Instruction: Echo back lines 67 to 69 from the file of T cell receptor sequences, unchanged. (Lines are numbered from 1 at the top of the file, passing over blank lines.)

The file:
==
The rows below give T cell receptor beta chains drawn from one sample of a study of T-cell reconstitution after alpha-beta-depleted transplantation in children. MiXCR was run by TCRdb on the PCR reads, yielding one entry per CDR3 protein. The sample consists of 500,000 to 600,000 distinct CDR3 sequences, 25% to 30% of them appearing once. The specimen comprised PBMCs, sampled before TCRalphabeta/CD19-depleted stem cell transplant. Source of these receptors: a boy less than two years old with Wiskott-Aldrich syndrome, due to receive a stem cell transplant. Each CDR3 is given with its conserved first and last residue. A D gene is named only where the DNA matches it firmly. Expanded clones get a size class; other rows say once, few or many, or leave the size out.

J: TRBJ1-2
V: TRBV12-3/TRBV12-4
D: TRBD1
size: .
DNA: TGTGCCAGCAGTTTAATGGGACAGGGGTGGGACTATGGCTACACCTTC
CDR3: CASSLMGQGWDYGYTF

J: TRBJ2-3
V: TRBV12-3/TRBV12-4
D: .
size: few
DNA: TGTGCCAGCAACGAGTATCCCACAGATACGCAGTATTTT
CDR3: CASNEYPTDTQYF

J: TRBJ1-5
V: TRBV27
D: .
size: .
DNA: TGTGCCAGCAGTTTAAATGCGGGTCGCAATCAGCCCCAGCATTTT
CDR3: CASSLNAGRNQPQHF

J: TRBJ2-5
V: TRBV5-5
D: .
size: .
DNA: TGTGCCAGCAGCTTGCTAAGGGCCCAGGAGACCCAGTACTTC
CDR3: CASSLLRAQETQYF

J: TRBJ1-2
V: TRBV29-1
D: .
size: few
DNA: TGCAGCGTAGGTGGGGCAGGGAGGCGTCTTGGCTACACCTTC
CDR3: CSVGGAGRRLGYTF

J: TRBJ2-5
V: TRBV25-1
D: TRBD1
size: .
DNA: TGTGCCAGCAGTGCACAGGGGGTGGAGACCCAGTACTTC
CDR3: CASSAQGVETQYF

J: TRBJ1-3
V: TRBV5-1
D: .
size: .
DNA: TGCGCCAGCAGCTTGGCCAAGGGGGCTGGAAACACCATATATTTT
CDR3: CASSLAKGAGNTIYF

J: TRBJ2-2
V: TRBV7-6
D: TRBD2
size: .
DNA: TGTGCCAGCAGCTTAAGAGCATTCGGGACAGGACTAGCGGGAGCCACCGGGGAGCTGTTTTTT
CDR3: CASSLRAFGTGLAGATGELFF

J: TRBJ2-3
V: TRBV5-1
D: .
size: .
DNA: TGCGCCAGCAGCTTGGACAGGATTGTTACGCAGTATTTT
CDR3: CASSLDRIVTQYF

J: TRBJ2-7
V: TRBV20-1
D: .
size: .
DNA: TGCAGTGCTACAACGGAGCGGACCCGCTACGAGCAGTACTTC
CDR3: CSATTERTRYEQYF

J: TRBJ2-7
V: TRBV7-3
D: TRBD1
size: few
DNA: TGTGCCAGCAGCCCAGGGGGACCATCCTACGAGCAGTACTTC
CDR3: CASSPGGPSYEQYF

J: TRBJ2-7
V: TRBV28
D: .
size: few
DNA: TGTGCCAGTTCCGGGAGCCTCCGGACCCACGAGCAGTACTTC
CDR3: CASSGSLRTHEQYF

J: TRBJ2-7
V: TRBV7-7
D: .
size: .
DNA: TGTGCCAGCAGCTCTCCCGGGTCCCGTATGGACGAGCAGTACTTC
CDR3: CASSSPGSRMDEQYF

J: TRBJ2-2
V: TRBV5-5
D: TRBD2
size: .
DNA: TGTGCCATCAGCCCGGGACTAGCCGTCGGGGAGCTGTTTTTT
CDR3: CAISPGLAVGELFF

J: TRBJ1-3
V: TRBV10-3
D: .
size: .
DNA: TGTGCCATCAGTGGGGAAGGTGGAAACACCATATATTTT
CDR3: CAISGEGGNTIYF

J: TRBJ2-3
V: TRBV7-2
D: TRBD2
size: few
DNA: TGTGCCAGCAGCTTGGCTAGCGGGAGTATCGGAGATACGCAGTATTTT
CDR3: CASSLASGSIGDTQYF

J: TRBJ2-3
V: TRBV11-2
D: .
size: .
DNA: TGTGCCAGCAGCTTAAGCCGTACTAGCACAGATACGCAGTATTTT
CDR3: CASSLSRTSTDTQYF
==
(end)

CDR3: CASSPGGPSYEQYF

J: TRBJ2-7
V: TRBV28